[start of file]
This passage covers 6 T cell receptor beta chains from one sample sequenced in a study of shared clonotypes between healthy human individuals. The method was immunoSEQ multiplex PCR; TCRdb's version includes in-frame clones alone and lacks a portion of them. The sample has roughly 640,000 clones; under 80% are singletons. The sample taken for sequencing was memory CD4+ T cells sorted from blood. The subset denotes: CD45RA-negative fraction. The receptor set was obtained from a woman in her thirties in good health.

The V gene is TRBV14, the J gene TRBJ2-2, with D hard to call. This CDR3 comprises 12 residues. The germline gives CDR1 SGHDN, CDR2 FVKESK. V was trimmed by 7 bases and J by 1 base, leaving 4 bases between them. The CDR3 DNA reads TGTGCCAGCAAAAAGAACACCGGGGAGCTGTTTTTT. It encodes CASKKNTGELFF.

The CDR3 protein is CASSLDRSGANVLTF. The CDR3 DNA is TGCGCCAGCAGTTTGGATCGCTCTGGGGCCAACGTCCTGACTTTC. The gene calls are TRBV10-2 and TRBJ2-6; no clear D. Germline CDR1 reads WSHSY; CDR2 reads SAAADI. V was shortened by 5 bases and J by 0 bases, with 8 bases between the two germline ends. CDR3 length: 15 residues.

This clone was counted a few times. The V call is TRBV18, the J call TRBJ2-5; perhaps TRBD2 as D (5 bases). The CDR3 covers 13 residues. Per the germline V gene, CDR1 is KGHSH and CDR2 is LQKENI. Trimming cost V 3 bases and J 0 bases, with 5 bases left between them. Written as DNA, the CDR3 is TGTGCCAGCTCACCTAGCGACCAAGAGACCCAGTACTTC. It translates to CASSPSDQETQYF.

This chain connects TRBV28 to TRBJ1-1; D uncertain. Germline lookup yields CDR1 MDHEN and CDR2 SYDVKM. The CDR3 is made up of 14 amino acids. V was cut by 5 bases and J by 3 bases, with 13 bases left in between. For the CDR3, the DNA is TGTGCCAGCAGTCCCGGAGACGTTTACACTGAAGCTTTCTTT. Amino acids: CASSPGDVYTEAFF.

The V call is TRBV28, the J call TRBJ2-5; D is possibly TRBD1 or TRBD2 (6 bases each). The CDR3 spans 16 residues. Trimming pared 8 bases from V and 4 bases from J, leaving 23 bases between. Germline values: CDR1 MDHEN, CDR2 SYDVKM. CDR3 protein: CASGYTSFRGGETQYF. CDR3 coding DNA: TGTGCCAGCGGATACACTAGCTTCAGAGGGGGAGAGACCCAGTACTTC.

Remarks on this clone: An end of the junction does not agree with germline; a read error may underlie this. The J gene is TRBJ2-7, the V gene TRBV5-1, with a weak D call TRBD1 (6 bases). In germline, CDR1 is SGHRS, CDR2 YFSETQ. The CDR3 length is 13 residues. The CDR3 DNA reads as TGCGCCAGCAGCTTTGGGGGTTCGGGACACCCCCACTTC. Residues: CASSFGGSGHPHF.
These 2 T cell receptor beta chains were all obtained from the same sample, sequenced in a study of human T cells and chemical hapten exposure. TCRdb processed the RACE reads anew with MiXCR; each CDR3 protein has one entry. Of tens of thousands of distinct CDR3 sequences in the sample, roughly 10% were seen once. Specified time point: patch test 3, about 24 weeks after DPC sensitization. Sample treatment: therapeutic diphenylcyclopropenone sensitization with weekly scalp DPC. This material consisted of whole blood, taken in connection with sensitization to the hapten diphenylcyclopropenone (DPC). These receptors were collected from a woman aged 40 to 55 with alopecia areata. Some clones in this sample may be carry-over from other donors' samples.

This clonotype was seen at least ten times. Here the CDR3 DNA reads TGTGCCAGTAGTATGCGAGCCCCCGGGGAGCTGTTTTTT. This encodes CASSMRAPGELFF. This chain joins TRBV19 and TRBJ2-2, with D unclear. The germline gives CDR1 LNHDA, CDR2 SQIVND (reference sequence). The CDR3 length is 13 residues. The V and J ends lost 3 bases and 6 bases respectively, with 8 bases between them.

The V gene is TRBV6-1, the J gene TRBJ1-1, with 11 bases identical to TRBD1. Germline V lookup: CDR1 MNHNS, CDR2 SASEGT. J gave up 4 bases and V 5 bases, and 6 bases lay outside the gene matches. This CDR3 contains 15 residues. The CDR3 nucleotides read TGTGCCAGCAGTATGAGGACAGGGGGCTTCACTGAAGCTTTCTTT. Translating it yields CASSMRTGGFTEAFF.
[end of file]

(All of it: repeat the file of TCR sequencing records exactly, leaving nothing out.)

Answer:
This passage covers 6 T cell receptor beta chains from one sample sequenced in a study of shared clonotypes between healthy human individuals. The method was immunoSEQ multiplex PCR; TCRdb's version includes in-frame clones alone and lacks a portion of them. The sample has roughly 640,000 clones; under 80% are singletons. The sample taken for sequencing was memory CD4+ T cells sorted from blood. The subset denotes: CD45RA-negative fraction. The receptor set was obtained from a woman in her thirties in good health.

The V gene is TRBV14, the J gene TRBJ2-2, with D hard to call. This CDR3 comprises 12 residues. The germline gives CDR1 SGHDN, CDR2 FVKESK. V was trimmed by 7 bases and J by 1 base, leaving 4 bases between them. The CDR3 DNA reads TGTGCCAGCAAAAAGAACACCGGGGAGCTGTTTTTT. It encodes CASKKNTGELFF.

The CDR3 protein is CASSLDRSGANVLTF. The CDR3 DNA is TGCGCCAGCAGTTTGGATCGCTCTGGGGCCAACGTCCTGACTTTC. The gene calls are TRBV10-2 and TRBJ2-6; no clear D. Germline CDR1 reads WSHSY; CDR2 reads SAAADI. V was shortened by 5 bases and J by 0 bases, with 8 bases between the two germline ends. CDR3 length: 15 residues.

This clone was counted a few times. The V call is TRBV18, the J call TRBJ2-5; perhaps TRBD2 as D (5 bases). The CDR3 covers 13 residues. Per the germline V gene, CDR1 is KGHSH and CDR2 is LQKENI. Trimming cost V 3 bases and J 0 bases, with 5 bases left between them. Written as DNA, the CDR3 is TGTGCCAGCTCACCTAGCGACCAAGAGACCCAGTACTTC. It translates to CASSPSDQETQYF.

This chain connects TRBV28 to TRBJ1-1; D uncertain. Germline lookup yields CDR1 MDHEN and CDR2 SYDVKM. The CDR3 is made up of 14 amino acids. V was cut by 5 bases and J by 3 bases, with 13 bases left in between. For the CDR3, the DNA is TGTGCCAGCAGTCCCGGAGACGTTTACACTGAAGCTTTCTTT. Amino acids: CASSPGDVYTEAFF.

The V call is TRBV28, the J call TRBJ2-5; D is possibly TRBD1 or TRBD2 (6 bases each). The CDR3 spans 16 residues. Trimming pared 8 bases from V and 4 bases from J, leaving 23 bases between. Germline values: CDR1 MDHEN, CDR2 SYDVKM. CDR3 protein: CASGYTSFRGGETQYF. CDR3 coding DNA: TGTGCCAGCGGATACACTAGCTTCAGAGGGGGAGAGACCCAGTACTTC.

Remarks on this clone: An end of the junction does not agree with germline; a read error may underlie this. The J gene is TRBJ2-7, the V gene TRBV5-1, with a weak D call TRBD1 (6 bases). In germline, CDR1 is SGHRS, CDR2 YFSETQ. The CDR3 length is 13 residues. The CDR3 DNA reads as TGCGCCAGCAGCTTTGGGGGTTCGGGACACCCCCACTTC. Residues: CASSFGGSGHPHF.
These 2 T cell receptor beta chains were all obtained from the same sample, sequenced in a study of human T cells and chemical hapten exposure. TCRdb processed the RACE reads anew with MiXCR; each CDR3 protein has one entry. Of tens of thousands of distinct CDR3 sequences in the sample, roughly 10% were seen once. Specified time point: patch test 3, about 24 weeks after DPC sensitization. Sample treatment: therapeutic diphenylcyclopropenone sensitization with weekly scalp DPC. This material consisted of whole blood, taken in connection with sensitization to the hapten diphenylcyclopropenone (DPC). These receptors were collected from a woman aged 40 to 55 with alopecia areata. Some clones in this sample may be carry-over from other donors' samples.

This clonotype was seen at least ten times. Here the CDR3 DNA reads TGTGCCAGTAGTATGCGAGCCCCCGGGGAGCTGTTTTTT. This encodes CASSMRAPGELFF. This chain joins TRBV19 and TRBJ2-2, with D unclear. The germline gives CDR1 LNHDA, CDR2 SQIVND (reference sequence). The CDR3 length is 13 residues. The V and J ends lost 3 bases and 6 bases respectively, with 8 bases between them.

The V gene is TRBV6-1, the J gene TRBJ1-1, with 11 bases identical to TRBD1. Germline V lookup: CDR1 MNHNS, CDR2 SASEGT. J gave up 4 bases and V 5 bases, and 6 bases lay outside the gene matches. This CDR3 contains 15 residues. The CDR3 nucleotides read TGTGCCAGCAGTATGAGGACAGGGGGCTTCACTGAAGCTTTCTTT. Translating it yields CASSMRTGGFTEAFF.